I will take up each three of these qualities suggested by the Agile Practice Guide in the next few posts–both the ideals and the suggestions for working alternatives…

A Generalist vs. A Specialist: Which is Better in Agile?


This is a discussion contained in a sidebar on p. 42 of Chapter 4:  Implementing Agile in the Agile Practice Guide.

The letter “I” is long, but not wide, and so a “I-shaped” person, metaphorically speaking, is someone who has depth within a certain domain of knowledge, but not contribute that much outside the domain.

The letter “T” is wide at the top, and so a “T-shaped” person, metaphorically speaking, is someone who has expertise in one area, but adds to that with less-developed skills in associated areas, and most importantly, good collaboration skills.   This allows them to help other people when and where necessary.

My guess would be that a “T-shaped” person is more suited to the role as a team facilitator, and that an “I-shaped” person is more suited to the role of being a team member.   A product owner would be somewhere in between because that person has to have enough skills in the domain that the product entails, but also has to have enough expertise in business so that they can take the technical work and prioritize it according to how much business value it adds to the customer.

In the next post, I will cover the next topic which is the recommendation by the Agile Alliance regarding how the team members do their work.

Agile Team Role Capabilities


In the last post, I went over the three main agile team roles;  cross-functional team members, product owner, and team facilitator.    These are mentioned in Chapter 4 on Implementing Agile, as part of the The Agile Practice Guide put out by the Agile Alliance.

In this post I am listing what the capabilities are of the people who should fulfill these roles.

  1.  Cross-functional team members–they should have the professional experience to deliver potentially releasable product on a regular basis.  On a software development project, for example, there should be designers, developers, and testers.   They should have a focus specialty plus a breadth of experience across multiple skills.   This is why the Agile Practice Guide consists “generalizing specialists” to be best suited to this role as a team member.
  2. Product owner–this person should have business background so that they can focus on prioritizing the work according to how much business value it brings to the customer.   The result is the product backlog, which the product owner manages to help the teams deliver that business value.
  3. Team facilitator–rather than focusing on the features of the product (the results), the team facilitator focuses on the process itself, and helps serve the team by facilitating, coaching, and removing impediments.   To do the latter, they need to have strong relationships in their organization.

The product owner and team facilitator have complementary roles that face the team and the customer, respectively.

The phrase “generalizing specialists” may seem to be a contradiction in terms, but it is explained more fully in a sidebar on p. 42 in the discussion of “I-shaped” versus “T-shaped” people.  That is the subject of the next post.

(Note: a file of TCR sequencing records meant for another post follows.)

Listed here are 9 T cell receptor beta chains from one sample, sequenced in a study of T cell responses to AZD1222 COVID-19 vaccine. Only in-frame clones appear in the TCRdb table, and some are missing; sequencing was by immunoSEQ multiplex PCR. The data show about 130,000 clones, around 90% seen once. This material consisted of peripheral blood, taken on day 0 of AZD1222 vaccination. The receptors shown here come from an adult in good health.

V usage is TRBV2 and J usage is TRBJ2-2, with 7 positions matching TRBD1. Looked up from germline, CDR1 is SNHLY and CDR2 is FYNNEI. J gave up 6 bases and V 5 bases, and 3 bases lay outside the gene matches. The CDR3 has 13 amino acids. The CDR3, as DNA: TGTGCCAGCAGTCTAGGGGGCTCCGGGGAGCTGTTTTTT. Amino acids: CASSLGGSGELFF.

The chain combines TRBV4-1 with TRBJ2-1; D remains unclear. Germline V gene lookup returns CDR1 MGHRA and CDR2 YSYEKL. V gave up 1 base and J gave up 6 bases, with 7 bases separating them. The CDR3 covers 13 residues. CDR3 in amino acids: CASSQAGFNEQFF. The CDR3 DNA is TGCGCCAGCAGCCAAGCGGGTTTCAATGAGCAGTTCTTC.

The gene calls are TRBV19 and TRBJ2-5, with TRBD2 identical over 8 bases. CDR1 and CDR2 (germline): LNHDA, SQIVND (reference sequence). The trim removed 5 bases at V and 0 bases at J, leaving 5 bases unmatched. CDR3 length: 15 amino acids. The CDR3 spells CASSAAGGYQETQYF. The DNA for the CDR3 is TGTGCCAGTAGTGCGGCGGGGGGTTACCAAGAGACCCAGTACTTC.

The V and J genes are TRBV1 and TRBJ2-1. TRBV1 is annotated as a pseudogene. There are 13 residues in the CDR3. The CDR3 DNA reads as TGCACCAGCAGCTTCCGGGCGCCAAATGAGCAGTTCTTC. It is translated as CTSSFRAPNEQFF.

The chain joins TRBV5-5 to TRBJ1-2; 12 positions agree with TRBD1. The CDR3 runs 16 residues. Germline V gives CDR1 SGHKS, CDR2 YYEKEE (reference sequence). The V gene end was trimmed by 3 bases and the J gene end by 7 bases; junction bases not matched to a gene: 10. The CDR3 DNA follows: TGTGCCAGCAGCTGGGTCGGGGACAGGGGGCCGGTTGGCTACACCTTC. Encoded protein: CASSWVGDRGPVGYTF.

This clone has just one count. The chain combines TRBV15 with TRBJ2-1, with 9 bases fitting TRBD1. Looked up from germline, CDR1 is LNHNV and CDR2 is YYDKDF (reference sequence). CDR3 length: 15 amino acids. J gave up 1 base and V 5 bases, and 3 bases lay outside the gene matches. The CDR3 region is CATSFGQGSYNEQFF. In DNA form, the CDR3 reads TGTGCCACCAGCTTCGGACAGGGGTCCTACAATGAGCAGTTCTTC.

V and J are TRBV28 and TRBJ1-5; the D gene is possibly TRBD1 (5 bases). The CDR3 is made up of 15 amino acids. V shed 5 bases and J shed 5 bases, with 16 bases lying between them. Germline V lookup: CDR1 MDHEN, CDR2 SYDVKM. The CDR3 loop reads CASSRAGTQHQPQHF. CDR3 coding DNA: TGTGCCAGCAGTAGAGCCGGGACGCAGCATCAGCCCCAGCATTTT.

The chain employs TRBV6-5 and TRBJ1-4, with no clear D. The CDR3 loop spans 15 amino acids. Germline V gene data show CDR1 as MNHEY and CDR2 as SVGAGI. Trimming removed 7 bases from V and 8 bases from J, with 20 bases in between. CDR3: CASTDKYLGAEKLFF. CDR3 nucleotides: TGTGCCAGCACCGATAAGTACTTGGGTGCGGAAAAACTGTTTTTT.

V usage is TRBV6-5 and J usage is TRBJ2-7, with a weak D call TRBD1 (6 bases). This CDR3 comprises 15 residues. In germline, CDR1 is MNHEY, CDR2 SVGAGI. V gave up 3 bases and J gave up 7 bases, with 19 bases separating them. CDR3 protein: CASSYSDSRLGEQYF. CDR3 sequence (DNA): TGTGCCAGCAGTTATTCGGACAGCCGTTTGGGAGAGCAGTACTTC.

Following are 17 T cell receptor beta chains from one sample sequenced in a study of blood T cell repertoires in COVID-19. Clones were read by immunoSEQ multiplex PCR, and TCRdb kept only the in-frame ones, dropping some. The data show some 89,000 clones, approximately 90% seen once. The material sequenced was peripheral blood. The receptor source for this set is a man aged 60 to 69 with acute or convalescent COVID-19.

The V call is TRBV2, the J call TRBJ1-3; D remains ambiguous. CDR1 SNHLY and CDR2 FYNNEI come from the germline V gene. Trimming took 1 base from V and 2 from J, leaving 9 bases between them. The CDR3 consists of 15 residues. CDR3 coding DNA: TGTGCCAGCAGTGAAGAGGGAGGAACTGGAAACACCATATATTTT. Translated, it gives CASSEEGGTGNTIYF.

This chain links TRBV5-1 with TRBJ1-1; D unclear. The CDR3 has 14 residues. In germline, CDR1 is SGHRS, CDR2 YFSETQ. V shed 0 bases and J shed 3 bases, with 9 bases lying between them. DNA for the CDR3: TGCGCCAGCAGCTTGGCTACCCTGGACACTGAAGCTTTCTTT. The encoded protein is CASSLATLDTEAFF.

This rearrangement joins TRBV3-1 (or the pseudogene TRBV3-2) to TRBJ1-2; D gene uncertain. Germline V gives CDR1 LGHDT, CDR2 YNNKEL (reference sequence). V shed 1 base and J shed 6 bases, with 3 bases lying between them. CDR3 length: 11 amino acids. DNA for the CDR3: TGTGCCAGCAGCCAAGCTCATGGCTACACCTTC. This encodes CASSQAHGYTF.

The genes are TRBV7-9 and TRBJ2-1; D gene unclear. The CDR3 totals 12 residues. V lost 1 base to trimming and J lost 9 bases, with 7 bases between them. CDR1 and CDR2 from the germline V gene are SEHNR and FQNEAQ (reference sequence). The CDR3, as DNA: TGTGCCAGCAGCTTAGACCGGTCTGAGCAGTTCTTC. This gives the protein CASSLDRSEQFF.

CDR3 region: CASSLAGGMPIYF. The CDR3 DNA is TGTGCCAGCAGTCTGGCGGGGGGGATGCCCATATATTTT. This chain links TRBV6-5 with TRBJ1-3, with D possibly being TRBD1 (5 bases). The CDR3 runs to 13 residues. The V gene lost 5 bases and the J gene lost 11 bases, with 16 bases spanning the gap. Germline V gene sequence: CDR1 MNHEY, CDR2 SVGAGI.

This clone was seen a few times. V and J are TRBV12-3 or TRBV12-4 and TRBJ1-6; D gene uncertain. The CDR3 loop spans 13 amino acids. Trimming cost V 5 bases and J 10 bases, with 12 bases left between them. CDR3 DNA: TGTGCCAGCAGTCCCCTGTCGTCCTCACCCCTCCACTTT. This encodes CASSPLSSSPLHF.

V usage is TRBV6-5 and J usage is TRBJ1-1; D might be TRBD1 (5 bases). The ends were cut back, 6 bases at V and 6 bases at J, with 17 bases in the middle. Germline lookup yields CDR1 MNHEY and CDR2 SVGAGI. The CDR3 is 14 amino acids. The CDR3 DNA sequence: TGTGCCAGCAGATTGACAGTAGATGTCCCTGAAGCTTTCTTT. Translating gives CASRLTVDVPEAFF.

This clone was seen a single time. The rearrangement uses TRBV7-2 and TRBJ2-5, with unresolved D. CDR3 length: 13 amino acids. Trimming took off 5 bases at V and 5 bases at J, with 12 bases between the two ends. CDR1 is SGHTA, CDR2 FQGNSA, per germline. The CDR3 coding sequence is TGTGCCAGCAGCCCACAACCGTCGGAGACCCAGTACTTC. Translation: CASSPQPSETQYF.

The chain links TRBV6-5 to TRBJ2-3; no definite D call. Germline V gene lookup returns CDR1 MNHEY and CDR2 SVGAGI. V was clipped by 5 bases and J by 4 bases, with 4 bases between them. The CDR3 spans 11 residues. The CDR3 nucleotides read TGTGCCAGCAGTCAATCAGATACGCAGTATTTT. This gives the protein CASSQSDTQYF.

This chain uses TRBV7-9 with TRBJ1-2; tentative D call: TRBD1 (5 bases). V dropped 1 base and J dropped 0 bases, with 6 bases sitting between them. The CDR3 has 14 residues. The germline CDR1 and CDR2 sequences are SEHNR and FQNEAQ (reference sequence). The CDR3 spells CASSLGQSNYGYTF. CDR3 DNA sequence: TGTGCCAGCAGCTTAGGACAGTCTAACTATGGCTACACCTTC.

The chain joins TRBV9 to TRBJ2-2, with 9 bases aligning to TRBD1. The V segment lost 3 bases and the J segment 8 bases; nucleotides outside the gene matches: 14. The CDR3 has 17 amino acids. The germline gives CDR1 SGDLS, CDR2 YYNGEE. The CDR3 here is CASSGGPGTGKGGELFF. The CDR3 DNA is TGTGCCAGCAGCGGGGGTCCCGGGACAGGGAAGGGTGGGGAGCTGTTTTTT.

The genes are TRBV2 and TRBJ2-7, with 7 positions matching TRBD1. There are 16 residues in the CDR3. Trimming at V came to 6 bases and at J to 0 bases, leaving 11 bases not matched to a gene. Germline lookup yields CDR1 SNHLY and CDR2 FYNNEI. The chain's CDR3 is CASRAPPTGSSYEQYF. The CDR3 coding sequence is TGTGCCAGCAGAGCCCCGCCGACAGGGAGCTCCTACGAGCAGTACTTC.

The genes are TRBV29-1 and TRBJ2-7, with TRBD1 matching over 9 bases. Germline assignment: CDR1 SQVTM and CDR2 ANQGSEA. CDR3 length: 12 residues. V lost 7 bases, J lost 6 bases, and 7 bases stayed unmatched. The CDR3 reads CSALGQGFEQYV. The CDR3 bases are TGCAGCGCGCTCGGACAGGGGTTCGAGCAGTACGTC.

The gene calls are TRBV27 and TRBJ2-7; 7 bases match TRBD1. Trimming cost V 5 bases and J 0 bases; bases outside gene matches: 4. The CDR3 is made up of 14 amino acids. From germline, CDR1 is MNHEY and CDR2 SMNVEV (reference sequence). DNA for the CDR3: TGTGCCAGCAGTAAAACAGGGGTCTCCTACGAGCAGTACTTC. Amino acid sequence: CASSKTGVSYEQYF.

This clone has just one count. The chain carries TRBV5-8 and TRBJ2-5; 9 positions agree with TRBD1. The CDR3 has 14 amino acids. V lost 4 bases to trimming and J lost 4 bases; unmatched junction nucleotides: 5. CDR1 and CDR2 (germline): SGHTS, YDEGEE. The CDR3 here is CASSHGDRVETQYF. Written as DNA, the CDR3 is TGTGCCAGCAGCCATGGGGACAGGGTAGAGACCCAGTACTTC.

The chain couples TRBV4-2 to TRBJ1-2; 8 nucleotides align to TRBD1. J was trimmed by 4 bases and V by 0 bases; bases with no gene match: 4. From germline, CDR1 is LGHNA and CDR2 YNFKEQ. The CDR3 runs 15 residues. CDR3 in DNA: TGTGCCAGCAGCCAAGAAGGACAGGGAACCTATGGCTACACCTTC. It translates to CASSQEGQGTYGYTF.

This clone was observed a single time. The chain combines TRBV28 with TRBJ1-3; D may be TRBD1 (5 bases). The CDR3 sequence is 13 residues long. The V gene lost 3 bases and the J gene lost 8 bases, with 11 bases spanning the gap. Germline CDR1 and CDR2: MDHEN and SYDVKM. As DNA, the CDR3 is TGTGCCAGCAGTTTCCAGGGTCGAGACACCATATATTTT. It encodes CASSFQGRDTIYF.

Agile Team Role Interactions


From the last post, here are the three common roles found on an agile team:

  1. Cross-functional team member–in keeping with the non-hierarchical structure of the agile team, the cross-functional team member is mentioned first, and NOT the product owner or team facilitator.   They are professionals who deliver potentially releasable product on a regular basis.   They need to deliver work in the shortest possible time, with higher quality, without external dependencies.
  2. The product owner interacts with the customer and stakeholders as well as the team, and they pay attention to the highest value for the customer. They typically have a business background and have deep subject matter expertise.   They create the backlog for and with the team, in a way that delivers the highest value without creating waste.
  3. This role can be called various names, such as a project manager, scrum master, as well as a team lead, couch, or facilitator.  The servant leader, no matter what he or she is called, needs to focus on facilitation of the work done by the team, impediment removal, and coaching.   If the servant leader feels their internal coaching capability is not yet fully developed, then they may invite external agile coaches.

How do they interact with each other, with the customers for whom the project is being done, and the organization which is doing the project?

Well, bear with me on this, but an analogy came to me yesterday while I was taking a shower–it’s like how soap works to get things clean.   A soap molecule must combine water and the substance that is being cleaned, including if it is covered in something oily like grease, and essentially have the water molecules carry away the dirt off the surface being cleaned.

One problem with this is that water and oil do not normally mix.   The soap molecule has a special structure which is that at one end, it attracts water (it is hydrophilic to use the technical term).   The other end repels water but is compatible with oil because it is itself composed of fatty acids.   The soap molecule, by combining these two properties in the same molecule, can therefore make water and oil mix, causing the oily dirt to be carried away when the water is washed away.

The product owner faces the customers and communicates their requirements to the cross-functional team members.   The cross-functional team members are the ones who are trying to create a solution, so they are, like water molecules, trying to break apart the problems being handed to them by the product owner, who gets them from the customers.  The customers and the cross-functional team members are like the “oil” and “water” that have to work together to get the solution done.

And what causes them to be able to work together, when their roles are so different?   That is the team facilitator (who may also be called a project manager, scrum master, or other designation)–he or she holds the team together by facilitating, coaching if necessary, and removing impediments that would prevent them from working cohesively.

So the team facilitator has to face both the team AND the product owner in order to make sure that the solutions that the team come up with are communicated to the customer so that the customer is pleased with the product.

What types of specializations work best with these three roles?   That is the subject of the following post.